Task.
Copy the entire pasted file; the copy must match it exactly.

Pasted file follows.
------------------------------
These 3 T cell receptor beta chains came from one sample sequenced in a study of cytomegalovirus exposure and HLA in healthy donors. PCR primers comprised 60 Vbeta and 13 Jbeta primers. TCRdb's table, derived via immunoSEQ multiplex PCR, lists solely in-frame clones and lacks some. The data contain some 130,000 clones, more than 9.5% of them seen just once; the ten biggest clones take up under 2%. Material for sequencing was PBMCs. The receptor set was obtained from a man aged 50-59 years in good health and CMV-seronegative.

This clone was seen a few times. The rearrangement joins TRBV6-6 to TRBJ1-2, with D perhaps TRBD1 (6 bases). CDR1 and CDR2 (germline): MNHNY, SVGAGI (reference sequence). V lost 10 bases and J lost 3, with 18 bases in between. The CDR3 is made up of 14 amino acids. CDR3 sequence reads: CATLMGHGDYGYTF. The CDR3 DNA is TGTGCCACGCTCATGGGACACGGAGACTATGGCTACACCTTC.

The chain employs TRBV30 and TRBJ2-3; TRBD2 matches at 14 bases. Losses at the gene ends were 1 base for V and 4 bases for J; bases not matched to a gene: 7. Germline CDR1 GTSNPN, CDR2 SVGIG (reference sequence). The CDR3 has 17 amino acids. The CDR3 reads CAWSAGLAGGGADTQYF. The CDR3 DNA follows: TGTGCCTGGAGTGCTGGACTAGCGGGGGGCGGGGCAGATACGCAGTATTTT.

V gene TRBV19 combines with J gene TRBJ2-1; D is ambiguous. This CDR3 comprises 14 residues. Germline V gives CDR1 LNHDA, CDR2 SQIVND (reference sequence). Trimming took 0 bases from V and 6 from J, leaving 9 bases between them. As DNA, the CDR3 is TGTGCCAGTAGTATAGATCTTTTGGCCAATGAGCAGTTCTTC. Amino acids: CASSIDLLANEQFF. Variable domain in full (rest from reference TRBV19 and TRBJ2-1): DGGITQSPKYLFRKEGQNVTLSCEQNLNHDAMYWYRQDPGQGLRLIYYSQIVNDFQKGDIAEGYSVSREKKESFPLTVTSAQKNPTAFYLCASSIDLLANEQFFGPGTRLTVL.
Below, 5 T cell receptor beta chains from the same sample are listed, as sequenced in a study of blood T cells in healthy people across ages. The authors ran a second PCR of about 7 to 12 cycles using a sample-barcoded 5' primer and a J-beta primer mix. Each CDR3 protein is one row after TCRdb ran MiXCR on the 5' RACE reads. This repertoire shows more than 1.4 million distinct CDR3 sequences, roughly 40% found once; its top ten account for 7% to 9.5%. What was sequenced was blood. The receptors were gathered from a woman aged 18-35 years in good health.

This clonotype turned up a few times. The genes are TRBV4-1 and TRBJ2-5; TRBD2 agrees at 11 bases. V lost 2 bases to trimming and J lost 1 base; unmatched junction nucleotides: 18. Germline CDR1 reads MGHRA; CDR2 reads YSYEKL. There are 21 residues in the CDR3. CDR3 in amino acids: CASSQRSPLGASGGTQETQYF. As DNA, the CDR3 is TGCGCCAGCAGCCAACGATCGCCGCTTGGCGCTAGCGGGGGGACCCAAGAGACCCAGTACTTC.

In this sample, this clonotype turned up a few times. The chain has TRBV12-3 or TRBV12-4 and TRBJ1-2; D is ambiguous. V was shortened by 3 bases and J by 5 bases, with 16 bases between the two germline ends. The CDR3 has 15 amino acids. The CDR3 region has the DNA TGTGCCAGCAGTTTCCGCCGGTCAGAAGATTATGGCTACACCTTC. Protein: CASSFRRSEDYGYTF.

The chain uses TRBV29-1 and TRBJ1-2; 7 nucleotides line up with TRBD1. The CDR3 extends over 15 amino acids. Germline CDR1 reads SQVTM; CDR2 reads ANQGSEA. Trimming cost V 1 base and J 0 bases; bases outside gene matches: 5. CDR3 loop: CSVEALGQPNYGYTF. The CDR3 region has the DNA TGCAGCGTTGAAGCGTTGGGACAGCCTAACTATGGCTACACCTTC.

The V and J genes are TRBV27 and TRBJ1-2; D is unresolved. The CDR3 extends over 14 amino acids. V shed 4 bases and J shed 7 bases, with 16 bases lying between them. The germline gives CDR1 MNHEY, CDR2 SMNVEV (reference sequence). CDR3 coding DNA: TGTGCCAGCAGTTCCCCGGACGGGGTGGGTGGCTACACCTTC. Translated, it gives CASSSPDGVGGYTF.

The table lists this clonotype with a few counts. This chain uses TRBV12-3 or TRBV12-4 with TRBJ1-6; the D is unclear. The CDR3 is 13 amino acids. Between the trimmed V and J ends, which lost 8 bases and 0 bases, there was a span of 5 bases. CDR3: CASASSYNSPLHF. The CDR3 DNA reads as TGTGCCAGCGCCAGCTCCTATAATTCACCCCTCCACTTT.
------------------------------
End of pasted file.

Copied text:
These 3 T cell receptor beta chains came from one sample sequenced in a study of cytomegalovirus exposure and HLA in healthy donors. PCR primers comprised 60 Vbeta and 13 Jbeta primers. TCRdb's table, derived via immunoSEQ multiplex PCR, lists solely in-frame clones and lacks some. The data contain some 130,000 clones, more than 9.5% of them seen just once; the ten biggest clones take up under 2%. Material for sequencing was PBMCs. The receptor set was obtained from a man aged 50-59 years in good health and CMV-seronegative.

This clone was seen a few times. The rearrangement joins TRBV6-6 to TRBJ1-2, with D perhaps TRBD1 (6 bases). CDR1 and CDR2 (germline): MNHNY, SVGAGI (reference sequence). V lost 10 bases and J lost 3, with 18 bases in between. The CDR3 is made up of 14 amino acids. CDR3 sequence reads: CATLMGHGDYGYTF. The CDR3 DNA is TGTGCCACGCTCATGGGACACGGAGACTATGGCTACACCTTC.

The chain employs TRBV30 and TRBJ2-3; TRBD2 matches at 14 bases. Losses at the gene ends were 1 base for V and 4 bases for J; bases not matched to a gene: 7. Germline CDR1 GTSNPN, CDR2 SVGIG (reference sequence). The CDR3 has 17 amino acids. The CDR3 reads CAWSAGLAGGGADTQYF. The CDR3 DNA follows: TGTGCCTGGAGTGCTGGACTAGCGGGGGGCGGGGCAGATACGCAGTATTTT.

V gene TRBV19 combines with J gene TRBJ2-1; D is ambiguous. This CDR3 comprises 14 residues. Germline V gives CDR1 LNHDA, CDR2 SQIVND (reference sequence). Trimming took 0 bases from V and 6 from J, leaving 9 bases between them. As DNA, the CDR3 is TGTGCCAGTAGTATAGATCTTTTGGCCAATGAGCAGTTCTTC. Amino acids: CASSIDLLANEQFF. Variable domain in full (rest from reference TRBV19 and TRBJ2-1): DGGITQSPKYLFRKEGQNVTLSCEQNLNHDAMYWYRQDPGQGLRLIYYSQIVNDFQKGDIAEGYSVSREKKESFPLTVTSAQKNPTAFYLCASSIDLLANEQFFGPGTRLTVL.
Below, 5 T cell receptor beta chains from the same sample are listed, as sequenced in a study of blood T cells in healthy people across ages. The authors ran a second PCR of about 7 to 12 cycles using a sample-barcoded 5' primer and a J-beta primer mix. Each CDR3 protein is one row after TCRdb ran MiXCR on the 5' RACE reads. This repertoire shows more than 1.4 million distinct CDR3 sequences, roughly 40% found once; its top ten account for 7% to 9.5%. What was sequenced was blood. The receptors were gathered from a woman aged 18-35 years in good health.

This clonotype turned up a few times. The genes are TRBV4-1 and TRBJ2-5; TRBD2 agrees at 11 bases. V lost 2 bases to trimming and J lost 1 base; unmatched junction nucleotides: 18. Germline CDR1 reads MGHRA; CDR2 reads YSYEKL. There are 21 residues in the CDR3. CDR3 in amino acids: CASSQRSPLGASGGTQETQYF. As DNA, the CDR3 is TGCGCCAGCAGCCAACGATCGCCGCTTGGCGCTAGCGGGGGGACCCAAGAGACCCAGTACTTC.

In this sample, this clonotype turned up a few times. The chain has TRBV12-3 or TRBV12-4 and TRBJ1-2; D is ambiguous. V was shortened by 3 bases and J by 5 bases, with 16 bases between the two germline ends. The CDR3 has 15 amino acids. The CDR3 region has the DNA TGTGCCAGCAGTTTCCGCCGGTCAGAAGATTATGGCTACACCTTC. Protein: CASSFRRSEDYGYTF.

The chain uses TRBV29-1 and TRBJ1-2; 7 nucleotides line up with TRBD1. The CDR3 extends over 15 amino acids. Germline CDR1 reads SQVTM; CDR2 reads ANQGSEA. Trimming cost V 1 base and J 0 bases; bases outside gene matches: 5. CDR3 loop: CSVEALGQPNYGYTF. The CDR3 region has the DNA TGCAGCGTTGAAGCGTTGGGACAGCCTAACTATGGCTACACCTTC.

The V and J genes are TRBV27 and TRBJ1-2; D is unresolved. The CDR3 extends over 14 amino acids. V shed 4 bases and J shed 7 bases, with 16 bases lying between them. The germline gives CDR1 MNHEY, CDR2 SMNVEV (reference sequence). CDR3 coding DNA: TGTGCCAGCAGTTCCCCGGACGGGGTGGGTGGCTACACCTTC. Translated, it gives CASSSPDGVGGYTF.

The table lists this clonotype with a few counts. This chain uses TRBV12-3 or TRBV12-4 with TRBJ1-6; the D is unclear. The CDR3 is 13 amino acids. Between the trimmed V and J ends, which lost 8 bases and 0 bases, there was a span of 5 bases. CDR3: CASASSYNSPLHF. The CDR3 DNA reads as TGTGCCAGCGCCAGCTCCTATAATTCACCCCTCCACTTT.